Evolution of the Primary School Social Studies Curriculum in Singapore: From ‘Moulding’ Citizens to Developing Critical Thinkers


Most educators in democratic societies are of the view that citizenship education is crucial for the continued existence of a society. There is, however, a lack of agreement about what the goals and purposes of citizenship education should be. Most researchers agree that Social Studies is utilised for three primary purposes, viz., socialisation into the norms of society; acquisition of disciplinary concepts and processes; and the promotion of critical or reflective thinking (Ross, 2006). In Singapore, Social Studies is an important vehicle for citizenship education in Singapore. This paper examines the development of Social Studies as a subject for citizenship education in primary schools and shows that the purpose of Social Studies has for many years, focused on socialising the young into the norms of Singapore society. The primary goal has been the development of moral, law abiding and patriotic citizens. This goal has remained constant although towards the 21st century, there is recognition of a need to include the development of critical thinking in the Social Studies. This, however, is still a fledgling goal and more deliberate effort is required to achieve this.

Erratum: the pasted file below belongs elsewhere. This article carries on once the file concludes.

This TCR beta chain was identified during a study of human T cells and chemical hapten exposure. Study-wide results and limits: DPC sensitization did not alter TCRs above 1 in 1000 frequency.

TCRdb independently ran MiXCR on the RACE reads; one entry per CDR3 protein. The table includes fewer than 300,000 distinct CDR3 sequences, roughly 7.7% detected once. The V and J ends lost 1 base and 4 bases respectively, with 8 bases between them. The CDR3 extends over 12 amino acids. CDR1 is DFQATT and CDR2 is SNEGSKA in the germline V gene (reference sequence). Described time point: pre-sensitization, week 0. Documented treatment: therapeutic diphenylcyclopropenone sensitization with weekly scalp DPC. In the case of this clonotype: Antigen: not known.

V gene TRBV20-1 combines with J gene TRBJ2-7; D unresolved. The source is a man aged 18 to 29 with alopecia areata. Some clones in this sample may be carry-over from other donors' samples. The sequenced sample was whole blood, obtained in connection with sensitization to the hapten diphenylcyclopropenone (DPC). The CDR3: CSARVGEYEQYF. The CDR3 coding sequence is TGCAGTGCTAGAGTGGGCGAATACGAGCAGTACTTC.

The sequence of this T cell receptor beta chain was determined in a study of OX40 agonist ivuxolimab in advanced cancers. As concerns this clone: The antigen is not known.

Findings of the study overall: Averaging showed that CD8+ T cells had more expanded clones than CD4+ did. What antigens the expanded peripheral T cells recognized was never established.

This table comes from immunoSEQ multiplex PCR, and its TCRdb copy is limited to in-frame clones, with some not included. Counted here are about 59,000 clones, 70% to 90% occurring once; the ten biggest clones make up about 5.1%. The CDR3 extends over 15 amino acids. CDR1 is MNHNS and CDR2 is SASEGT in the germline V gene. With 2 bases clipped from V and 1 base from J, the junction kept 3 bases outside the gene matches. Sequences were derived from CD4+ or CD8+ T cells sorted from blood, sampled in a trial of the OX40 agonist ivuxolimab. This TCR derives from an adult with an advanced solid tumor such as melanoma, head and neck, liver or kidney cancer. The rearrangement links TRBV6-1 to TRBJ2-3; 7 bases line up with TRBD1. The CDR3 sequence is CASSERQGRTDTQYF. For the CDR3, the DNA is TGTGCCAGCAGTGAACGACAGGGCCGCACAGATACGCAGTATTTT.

To inculcate in our young the desired values and instincts for nation-building, we need to start at an early age. Social Studies has an important role to play in this respect. It helps to foster national pride in our pupils and to develop in them a deep sense of belonging to the community and nation. This has become even more important in the face of rapid globalization.

Aline Wong (2000)


Most educators in democratic societies agree that developing the young to become effective citizens is of utmost importance and schools are well placed to do that (Parker, 2005; Stanley, 2010). In Singapore, Social Studies plays a primary role in citizenship education in school. However, citizenship education is a contentious enterprise as there is no consensus on what “citizenship” means nor about the goals and purposes of citizenship education (Ross, 2006; McCowan, 2009; Westheimer & Kahne, 2004). As pointed out by Sim (2008), the plural nature of communities in modern states, compounded by globalization and its attendant issues, has resulted in a lack of shared conceptions of citizenship even among members of the same society. McCowan (2009, p.5) posits that the “aims of citizenship education – the development of a ‘good’ or ‘effective’ or ‘empowered’ citizen – depend on fundamental understandings of the nature of the polity, the balance of liberty and equality and so forth.” The multiplicity and diverse natures of nation states in the world suggest that it is not possible to agree on one definitive form of citizenship education.


An Inspiring Quote

"[Open-mindedness] includes an active desire to listen to more sides than one; to give heed to facts from whatever source they come; to give full attention to alternative possibilities; to recognize the possibility of error even in the beliefs that are dearest to us."

~ John Dewey, How We Think

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